The jig is almost up as the imam, the priest, and the pandit all encounter Pi and his family on a walk in the park. Each greeting him as a true believer, they discover that he has been "unfaithful," if such a word can be applied to an excess of religious zeal.

"All religions are true," explains Pi. "I just want to love God."

"Ice cream, anyone?" replies his perplexed father.

All of Pi's spiritual meanderings, and his in-depth knowledge of zoo animals, act as preparation for the test which is to come: Pi's months at sea with only his faith and his knowledge of wild animals to protect him.

Adrift in a lifeboat following the sinking of the ship - which event orphans him - Pi at first welcomes "Richard Parker" to the boat with enthusiasm. Until we learn that Richard Parker is the name of a full-grown Bengal tiger. Already on board the small vessel are a zebra with a broken leg, a hyena, and an ape.With the addition of the tiger, the stage is set for the acting out of a unique morality play in which Pi must use wits and his sense of the numinous to enable his survival.

From the first, none of what Pi experiences, or the decisions that he must make, are what we might expect. Realizing that the tiger will simply dispatch each of the other passengers one by one, Pi reaches the surprising conclusion that the only way for him to survive is for the tiger to survive as well. He is too puny to kill the tiger. The makeshift raft he devises to separate himself from the tiger's domain of the lifeboat won't spare him when the tiger gets hungry or thirsty enough - tigers can swim. He realizes after weighing all his options that if he keeps the tiger fed and watered, the tiger won't use him for food. More - if he can become the tiger's master, tame the tiger with sustenance, his life will be safest of all. In a way, Pi becomes a zookeeper, or a god, to the tiger, balancing the threat the tiger poses against his own wits and will to live.

And along the way, he comes to know God in a way that no religion could teach him: "Faith in God is an opening up, a letting go, a deep trust, a free act of love - bust sometimes it was so hard to love... Despair was a heavy blackness that let no light in or out. It was a hell beyond expression...The blackness would stir and eventually go away, and God would remain, a shining point of light in my heart. I would go on loving."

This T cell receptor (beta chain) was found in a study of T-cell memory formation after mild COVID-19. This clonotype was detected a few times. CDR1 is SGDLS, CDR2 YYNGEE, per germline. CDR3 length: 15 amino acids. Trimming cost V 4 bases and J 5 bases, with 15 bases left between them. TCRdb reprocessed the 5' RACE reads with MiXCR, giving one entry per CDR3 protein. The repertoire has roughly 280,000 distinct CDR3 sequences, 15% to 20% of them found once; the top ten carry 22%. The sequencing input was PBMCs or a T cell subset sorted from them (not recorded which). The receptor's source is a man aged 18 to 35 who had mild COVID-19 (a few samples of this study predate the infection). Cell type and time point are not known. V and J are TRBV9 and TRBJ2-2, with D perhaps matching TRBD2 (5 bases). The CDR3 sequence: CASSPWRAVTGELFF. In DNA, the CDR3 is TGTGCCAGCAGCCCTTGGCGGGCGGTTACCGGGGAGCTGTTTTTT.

Martel is a philosopher of great power, perhaps because he paints his ideas with such a spare, clean, unpretentious brush. While many philosophical ideas weave deep and intricate patterns, or others strike chords of recognition, Martel's gift is in getting us to see the unexpected in the ordinary - to see the ordinary in the unexpected. Thus we endure his graphic descriptions of Pi's slaughter of sea turtles, because we know that Pi takes no pleasure in this act, yet accepts the absolute need to survive. We see evolution in the violence of the hyena, versus the suicidal despair of the tame ape, and the selfish altruism of Pi. We see the law of the jungle at work in the placid fatalism of the wounded zebra and the driving hunger of the tiger. We see, as Pi sees, God - in the many faces of the sky, the sea, and the fish: their beauty, their terror, their mundane discomforts.

I belong to a number of book review websites - among them Good Reads. Inevitably, when you mention that you are reading, or have read, The Life of Pi, reactions are the same: "What a wonderful book!"  And that about sums it up: The Life of Pi. What a wonderful book!


Popular Posts